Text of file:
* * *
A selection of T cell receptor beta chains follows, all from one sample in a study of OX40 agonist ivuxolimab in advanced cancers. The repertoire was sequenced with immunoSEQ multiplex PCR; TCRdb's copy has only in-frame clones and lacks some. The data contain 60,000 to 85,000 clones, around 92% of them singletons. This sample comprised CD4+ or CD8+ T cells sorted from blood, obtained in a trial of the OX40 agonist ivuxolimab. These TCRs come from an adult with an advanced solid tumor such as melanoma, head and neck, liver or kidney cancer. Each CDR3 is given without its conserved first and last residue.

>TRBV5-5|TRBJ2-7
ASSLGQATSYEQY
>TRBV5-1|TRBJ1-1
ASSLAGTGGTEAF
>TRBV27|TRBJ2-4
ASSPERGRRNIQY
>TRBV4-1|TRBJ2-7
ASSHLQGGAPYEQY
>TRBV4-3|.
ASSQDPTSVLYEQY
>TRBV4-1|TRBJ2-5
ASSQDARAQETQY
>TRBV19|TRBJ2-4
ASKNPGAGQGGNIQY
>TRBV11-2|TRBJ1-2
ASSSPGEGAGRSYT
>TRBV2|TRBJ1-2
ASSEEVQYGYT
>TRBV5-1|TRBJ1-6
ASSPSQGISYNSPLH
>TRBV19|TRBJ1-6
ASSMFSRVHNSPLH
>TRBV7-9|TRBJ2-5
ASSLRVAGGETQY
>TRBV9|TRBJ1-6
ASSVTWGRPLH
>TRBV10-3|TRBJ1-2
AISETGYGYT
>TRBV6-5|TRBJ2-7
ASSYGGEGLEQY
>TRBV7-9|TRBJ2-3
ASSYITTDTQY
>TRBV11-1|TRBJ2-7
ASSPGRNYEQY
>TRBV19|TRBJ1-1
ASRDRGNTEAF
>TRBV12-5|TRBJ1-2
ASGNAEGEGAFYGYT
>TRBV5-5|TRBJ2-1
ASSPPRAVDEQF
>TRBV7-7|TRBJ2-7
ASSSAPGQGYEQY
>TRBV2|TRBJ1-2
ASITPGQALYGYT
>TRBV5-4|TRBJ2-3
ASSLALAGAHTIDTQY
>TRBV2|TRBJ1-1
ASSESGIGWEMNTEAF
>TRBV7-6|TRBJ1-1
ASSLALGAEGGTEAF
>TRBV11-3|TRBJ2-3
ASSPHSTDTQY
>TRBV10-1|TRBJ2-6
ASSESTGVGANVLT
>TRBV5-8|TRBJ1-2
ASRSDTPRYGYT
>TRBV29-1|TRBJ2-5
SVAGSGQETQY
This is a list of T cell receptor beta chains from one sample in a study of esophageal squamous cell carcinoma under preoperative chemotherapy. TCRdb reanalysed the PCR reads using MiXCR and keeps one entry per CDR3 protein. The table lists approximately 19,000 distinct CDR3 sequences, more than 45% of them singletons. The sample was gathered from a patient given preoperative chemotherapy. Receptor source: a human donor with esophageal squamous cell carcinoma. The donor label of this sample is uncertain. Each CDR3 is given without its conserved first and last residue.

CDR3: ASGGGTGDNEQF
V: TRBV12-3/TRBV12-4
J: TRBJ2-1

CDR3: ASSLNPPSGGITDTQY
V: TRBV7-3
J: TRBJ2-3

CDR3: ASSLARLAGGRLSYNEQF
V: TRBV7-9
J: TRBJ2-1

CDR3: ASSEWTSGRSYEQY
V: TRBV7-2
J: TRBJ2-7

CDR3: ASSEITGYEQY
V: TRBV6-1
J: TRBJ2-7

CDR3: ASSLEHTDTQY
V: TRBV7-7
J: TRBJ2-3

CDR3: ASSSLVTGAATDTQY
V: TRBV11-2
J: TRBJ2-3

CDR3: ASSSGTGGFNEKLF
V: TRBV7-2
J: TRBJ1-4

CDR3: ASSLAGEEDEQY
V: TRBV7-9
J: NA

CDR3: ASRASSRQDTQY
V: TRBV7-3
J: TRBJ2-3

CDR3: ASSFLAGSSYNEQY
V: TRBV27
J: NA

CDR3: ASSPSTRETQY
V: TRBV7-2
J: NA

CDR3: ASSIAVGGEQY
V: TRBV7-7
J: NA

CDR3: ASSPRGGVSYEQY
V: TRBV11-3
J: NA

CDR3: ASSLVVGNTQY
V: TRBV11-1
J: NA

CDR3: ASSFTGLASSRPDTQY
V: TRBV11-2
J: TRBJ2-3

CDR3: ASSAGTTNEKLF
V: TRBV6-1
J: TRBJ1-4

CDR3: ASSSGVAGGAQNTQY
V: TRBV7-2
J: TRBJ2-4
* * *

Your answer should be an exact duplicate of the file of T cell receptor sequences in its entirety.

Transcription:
A selection of T cell receptor beta chains follows, all from one sample in a study of OX40 agonist ivuxolimab in advanced cancers. The repertoire was sequenced with immunoSEQ multiplex PCR; TCRdb's copy has only in-frame clones and lacks some. The data contain 60,000 to 85,000 clones, around 92% of them singletons. This sample comprised CD4+ or CD8+ T cells sorted from blood, obtained in a trial of the OX40 agonist ivuxolimab. These TCRs come from an adult with an advanced solid tumor such as melanoma, head and neck, liver or kidney cancer. Each CDR3 is given without its conserved first and last residue.

>TRBV5-5|TRBJ2-7
ASSLGQATSYEQY
>TRBV5-1|TRBJ1-1
ASSLAGTGGTEAF
>TRBV27|TRBJ2-4
ASSPERGRRNIQY
>TRBV4-1|TRBJ2-7
ASSHLQGGAPYEQY
>TRBV4-3|.
ASSQDPTSVLYEQY
>TRBV4-1|TRBJ2-5
ASSQDARAQETQY
>TRBV19|TRBJ2-4
ASKNPGAGQGGNIQY
>TRBV11-2|TRBJ1-2
ASSSPGEGAGRSYT
>TRBV2|TRBJ1-2
ASSEEVQYGYT
>TRBV5-1|TRBJ1-6
ASSPSQGISYNSPLH
>TRBV19|TRBJ1-6
ASSMFSRVHNSPLH
>TRBV7-9|TRBJ2-5
ASSLRVAGGETQY
>TRBV9|TRBJ1-6
ASSVTWGRPLH
>TRBV10-3|TRBJ1-2
AISETGYGYT
>TRBV6-5|TRBJ2-7
ASSYGGEGLEQY
>TRBV7-9|TRBJ2-3
ASSYITTDTQY
>TRBV11-1|TRBJ2-7
ASSPGRNYEQY
>TRBV19|TRBJ1-1
ASRDRGNTEAF
>TRBV12-5|TRBJ1-2
ASGNAEGEGAFYGYT
>TRBV5-5|TRBJ2-1
ASSPPRAVDEQF
>TRBV7-7|TRBJ2-7
ASSSAPGQGYEQY
>TRBV2|TRBJ1-2
ASITPGQALYGYT
>TRBV5-4|TRBJ2-3
ASSLALAGAHTIDTQY
>TRBV2|TRBJ1-1
ASSESGIGWEMNTEAF
>TRBV7-6|TRBJ1-1
ASSLALGAEGGTEAF
>TRBV11-3|TRBJ2-3
ASSPHSTDTQY
>TRBV10-1|TRBJ2-6
ASSESTGVGANVLT
>TRBV5-8|TRBJ1-2
ASRSDTPRYGYT
>TRBV29-1|TRBJ2-5
SVAGSGQETQY
This is a list of T cell receptor beta chains from one sample in a study of esophageal squamous cell carcinoma under preoperative chemotherapy. TCRdb reanalysed the PCR reads using MiXCR and keeps one entry per CDR3 protein. The table lists approximately 19,000 distinct CDR3 sequences, more than 45% of them singletons. The sample was gathered from a patient given preoperative chemotherapy. Receptor source: a human donor with esophageal squamous cell carcinoma. The donor label of this sample is uncertain. Each CDR3 is given without its conserved first and last residue.

CDR3: ASGGGTGDNEQF
V: TRBV12-3/TRBV12-4
J: TRBJ2-1

CDR3: ASSLNPPSGGITDTQY
V: TRBV7-3
J: TRBJ2-3

CDR3: ASSLARLAGGRLSYNEQF
V: TRBV7-9
J: TRBJ2-1

CDR3: ASSEWTSGRSYEQY
V: TRBV7-2
J: TRBJ2-7

CDR3: ASSEITGYEQY
V: TRBV6-1
J: TRBJ2-7

CDR3: ASSLEHTDTQY
V: TRBV7-7
J: TRBJ2-3

CDR3: ASSSLVTGAATDTQY
V: TRBV11-2
J: TRBJ2-3

CDR3: ASSSGTGGFNEKLF
V: TRBV7-2
J: TRBJ1-4

CDR3: ASSLAGEEDEQY
V: TRBV7-9
J: NA

CDR3: ASRASSRQDTQY
V: TRBV7-3
J: TRBJ2-3

CDR3: ASSFLAGSSYNEQY
V: TRBV27
J: NA

CDR3: ASSPSTRETQY
V: TRBV7-2
J: NA

CDR3: ASSIAVGGEQY
V: TRBV7-7
J: NA

CDR3: ASSPRGGVSYEQY
V: TRBV11-3
J: NA

CDR3: ASSLVVGNTQY
V: TRBV11-1
J: NA

CDR3: ASSFTGLASSRPDTQY
V: TRBV11-2
J: TRBJ2-3

CDR3: ASSAGTTNEKLF
V: TRBV6-1
J: TRBJ1-4

CDR3: ASSSGVAGGAQNTQY
V: TRBV7-2
J: TRBJ2-4